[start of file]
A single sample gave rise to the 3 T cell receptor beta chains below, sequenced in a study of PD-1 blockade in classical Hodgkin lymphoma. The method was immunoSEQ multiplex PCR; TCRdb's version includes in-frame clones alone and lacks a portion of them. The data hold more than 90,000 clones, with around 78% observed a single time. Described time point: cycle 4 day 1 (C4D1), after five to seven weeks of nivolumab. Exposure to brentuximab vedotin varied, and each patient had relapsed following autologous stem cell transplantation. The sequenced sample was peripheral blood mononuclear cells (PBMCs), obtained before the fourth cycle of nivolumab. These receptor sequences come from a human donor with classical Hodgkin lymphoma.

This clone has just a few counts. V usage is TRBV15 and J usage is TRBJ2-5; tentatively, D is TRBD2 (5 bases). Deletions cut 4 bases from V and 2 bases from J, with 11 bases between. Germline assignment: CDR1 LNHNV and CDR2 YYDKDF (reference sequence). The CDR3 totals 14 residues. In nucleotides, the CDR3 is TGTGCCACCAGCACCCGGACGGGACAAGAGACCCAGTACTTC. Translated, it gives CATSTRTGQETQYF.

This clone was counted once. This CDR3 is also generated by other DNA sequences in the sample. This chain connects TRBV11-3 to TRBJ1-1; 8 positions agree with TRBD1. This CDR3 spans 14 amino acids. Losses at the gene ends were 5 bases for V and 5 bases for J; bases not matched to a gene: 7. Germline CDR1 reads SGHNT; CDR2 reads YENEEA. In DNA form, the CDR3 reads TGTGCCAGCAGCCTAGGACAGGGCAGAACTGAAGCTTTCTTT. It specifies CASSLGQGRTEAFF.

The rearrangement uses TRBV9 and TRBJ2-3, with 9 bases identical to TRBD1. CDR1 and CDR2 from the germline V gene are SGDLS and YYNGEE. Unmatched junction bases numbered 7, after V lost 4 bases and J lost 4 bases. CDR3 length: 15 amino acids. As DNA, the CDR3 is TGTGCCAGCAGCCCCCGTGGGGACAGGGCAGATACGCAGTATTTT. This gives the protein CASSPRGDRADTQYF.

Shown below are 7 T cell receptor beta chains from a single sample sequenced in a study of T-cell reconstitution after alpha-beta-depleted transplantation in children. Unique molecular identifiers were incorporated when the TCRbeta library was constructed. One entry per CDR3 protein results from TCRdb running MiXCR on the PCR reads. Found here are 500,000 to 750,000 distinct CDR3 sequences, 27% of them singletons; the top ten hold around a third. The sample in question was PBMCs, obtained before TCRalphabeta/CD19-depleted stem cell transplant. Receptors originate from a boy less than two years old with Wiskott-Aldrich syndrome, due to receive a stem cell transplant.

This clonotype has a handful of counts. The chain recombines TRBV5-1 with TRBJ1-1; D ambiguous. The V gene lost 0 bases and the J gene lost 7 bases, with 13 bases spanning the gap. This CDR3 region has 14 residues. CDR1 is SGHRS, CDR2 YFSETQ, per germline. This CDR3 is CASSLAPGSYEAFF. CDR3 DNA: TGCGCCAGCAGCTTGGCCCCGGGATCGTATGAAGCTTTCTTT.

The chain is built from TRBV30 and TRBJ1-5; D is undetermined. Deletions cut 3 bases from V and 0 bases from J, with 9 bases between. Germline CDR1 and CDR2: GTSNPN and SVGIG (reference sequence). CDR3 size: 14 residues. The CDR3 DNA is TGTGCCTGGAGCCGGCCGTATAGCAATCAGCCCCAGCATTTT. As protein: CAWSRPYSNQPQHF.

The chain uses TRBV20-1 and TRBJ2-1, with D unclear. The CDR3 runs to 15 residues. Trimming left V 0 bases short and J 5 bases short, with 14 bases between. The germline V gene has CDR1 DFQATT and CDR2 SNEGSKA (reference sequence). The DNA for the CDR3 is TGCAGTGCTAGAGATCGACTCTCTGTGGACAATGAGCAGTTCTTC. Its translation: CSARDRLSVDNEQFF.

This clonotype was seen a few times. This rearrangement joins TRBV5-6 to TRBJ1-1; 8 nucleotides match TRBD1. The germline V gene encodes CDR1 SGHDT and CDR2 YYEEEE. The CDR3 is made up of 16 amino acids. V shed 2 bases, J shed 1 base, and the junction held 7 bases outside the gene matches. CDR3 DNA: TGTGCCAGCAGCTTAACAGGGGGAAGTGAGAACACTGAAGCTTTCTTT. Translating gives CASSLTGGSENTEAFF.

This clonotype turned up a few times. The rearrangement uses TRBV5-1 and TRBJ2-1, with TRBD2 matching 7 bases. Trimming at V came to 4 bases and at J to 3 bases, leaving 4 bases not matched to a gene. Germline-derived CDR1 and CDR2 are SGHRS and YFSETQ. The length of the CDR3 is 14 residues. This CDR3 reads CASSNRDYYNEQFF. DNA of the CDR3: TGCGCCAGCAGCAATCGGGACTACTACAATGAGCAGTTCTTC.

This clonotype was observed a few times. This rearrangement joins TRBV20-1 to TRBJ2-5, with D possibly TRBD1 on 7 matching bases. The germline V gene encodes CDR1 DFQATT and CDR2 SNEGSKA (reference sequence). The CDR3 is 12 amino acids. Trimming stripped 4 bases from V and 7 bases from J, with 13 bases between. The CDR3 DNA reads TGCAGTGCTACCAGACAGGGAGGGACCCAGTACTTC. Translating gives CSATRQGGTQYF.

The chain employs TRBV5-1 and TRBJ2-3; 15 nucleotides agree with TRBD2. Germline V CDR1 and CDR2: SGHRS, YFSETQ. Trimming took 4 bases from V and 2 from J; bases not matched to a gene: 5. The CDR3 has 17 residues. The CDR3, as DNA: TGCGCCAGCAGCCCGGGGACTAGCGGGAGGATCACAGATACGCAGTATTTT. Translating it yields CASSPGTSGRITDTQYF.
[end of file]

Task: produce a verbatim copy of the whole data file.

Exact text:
A single sample gave rise to the 3 T cell receptor beta chains below, sequenced in a study of PD-1 blockade in classical Hodgkin lymphoma. The method was immunoSEQ multiplex PCR; TCRdb's version includes in-frame clones alone and lacks a portion of them. The data hold more than 90,000 clones, with around 78% observed a single time. Described time point: cycle 4 day 1 (C4D1), after five to seven weeks of nivolumab. Exposure to brentuximab vedotin varied, and each patient had relapsed following autologous stem cell transplantation. The sequenced sample was peripheral blood mononuclear cells (PBMCs), obtained before the fourth cycle of nivolumab. These receptor sequences come from a human donor with classical Hodgkin lymphoma.

This clone has just a few counts. V usage is TRBV15 and J usage is TRBJ2-5; tentatively, D is TRBD2 (5 bases). Deletions cut 4 bases from V and 2 bases from J, with 11 bases between. Germline assignment: CDR1 LNHNV and CDR2 YYDKDF (reference sequence). The CDR3 totals 14 residues. In nucleotides, the CDR3 is TGTGCCACCAGCACCCGGACGGGACAAGAGACCCAGTACTTC. Translated, it gives CATSTRTGQETQYF.

This clone was counted once. This CDR3 is also generated by other DNA sequences in the sample. This chain connects TRBV11-3 to TRBJ1-1; 8 positions agree with TRBD1. This CDR3 spans 14 amino acids. Losses at the gene ends were 5 bases for V and 5 bases for J; bases not matched to a gene: 7. Germline CDR1 reads SGHNT; CDR2 reads YENEEA. In DNA form, the CDR3 reads TGTGCCAGCAGCCTAGGACAGGGCAGAACTGAAGCTTTCTTT. It specifies CASSLGQGRTEAFF.

The rearrangement uses TRBV9 and TRBJ2-3, with 9 bases identical to TRBD1. CDR1 and CDR2 from the germline V gene are SGDLS and YYNGEE. Unmatched junction bases numbered 7, after V lost 4 bases and J lost 4 bases. CDR3 length: 15 amino acids. As DNA, the CDR3 is TGTGCCAGCAGCCCCCGTGGGGACAGGGCAGATACGCAGTATTTT. This gives the protein CASSPRGDRADTQYF.

Shown below are 7 T cell receptor beta chains from a single sample sequenced in a study of T-cell reconstitution after alpha-beta-depleted transplantation in children. Unique molecular identifiers were incorporated when the TCRbeta library was constructed. One entry per CDR3 protein results from TCRdb running MiXCR on the PCR reads. Found here are 500,000 to 750,000 distinct CDR3 sequences, 27% of them singletons; the top ten hold around a third. The sample in question was PBMCs, obtained before TCRalphabeta/CD19-depleted stem cell transplant. Receptors originate from a boy less than two years old with Wiskott-Aldrich syndrome, due to receive a stem cell transplant.

This clonotype has a handful of counts. The chain recombines TRBV5-1 with TRBJ1-1; D ambiguous. The V gene lost 0 bases and the J gene lost 7 bases, with 13 bases spanning the gap. This CDR3 region has 14 residues. CDR1 is SGHRS, CDR2 YFSETQ, per germline. This CDR3 is CASSLAPGSYEAFF. CDR3 DNA: TGCGCCAGCAGCTTGGCCCCGGGATCGTATGAAGCTTTCTTT.

The chain is built from TRBV30 and TRBJ1-5; D is undetermined. Deletions cut 3 bases from V and 0 bases from J, with 9 bases between. Germline CDR1 and CDR2: GTSNPN and SVGIG (reference sequence). CDR3 size: 14 residues. The CDR3 DNA is TGTGCCTGGAGCCGGCCGTATAGCAATCAGCCCCAGCATTTT. As protein: CAWSRPYSNQPQHF.

The chain uses TRBV20-1 and TRBJ2-1, with D unclear. The CDR3 runs to 15 residues. Trimming left V 0 bases short and J 5 bases short, with 14 bases between. The germline V gene has CDR1 DFQATT and CDR2 SNEGSKA (reference sequence). The DNA for the CDR3 is TGCAGTGCTAGAGATCGACTCTCTGTGGACAATGAGCAGTTCTTC. Its translation: CSARDRLSVDNEQFF.

This clonotype was seen a few times. This rearrangement joins TRBV5-6 to TRBJ1-1; 8 nucleotides match TRBD1. The germline V gene encodes CDR1 SGHDT and CDR2 YYEEEE. The CDR3 is made up of 16 amino acids. V shed 2 bases, J shed 1 base, and the junction held 7 bases outside the gene matches. CDR3 DNA: TGTGCCAGCAGCTTAACAGGGGGAAGTGAGAACACTGAAGCTTTCTTT. Translating gives CASSLTGGSENTEAFF.

This clonotype turned up a few times. The rearrangement uses TRBV5-1 and TRBJ2-1, with TRBD2 matching 7 bases. Trimming at V came to 4 bases and at J to 3 bases, leaving 4 bases not matched to a gene. Germline-derived CDR1 and CDR2 are SGHRS and YFSETQ. The length of the CDR3 is 14 residues. This CDR3 reads CASSNRDYYNEQFF. DNA of the CDR3: TGCGCCAGCAGCAATCGGGACTACTACAATGAGCAGTTCTTC.

This clonotype was observed a few times. This rearrangement joins TRBV20-1 to TRBJ2-5, with D possibly TRBD1 on 7 matching bases. The germline V gene encodes CDR1 DFQATT and CDR2 SNEGSKA (reference sequence). The CDR3 is 12 amino acids. Trimming stripped 4 bases from V and 7 bases from J, with 13 bases between. The CDR3 DNA reads TGCAGTGCTACCAGACAGGGAGGGACCCAGTACTTC. Translating gives CSATRQGGTQYF.

The chain employs TRBV5-1 and TRBJ2-3; 15 nucleotides agree with TRBD2. Germline V CDR1 and CDR2: SGHRS, YFSETQ. Trimming took 4 bases from V and 2 from J; bases not matched to a gene: 5. The CDR3 has 17 residues. The CDR3, as DNA: TGCGCCAGCAGCCCGGGGACTAGCGGGAGGATCACAGATACGCAGTATTTT. Translating it yields CASSPGTSGRITDTQYF.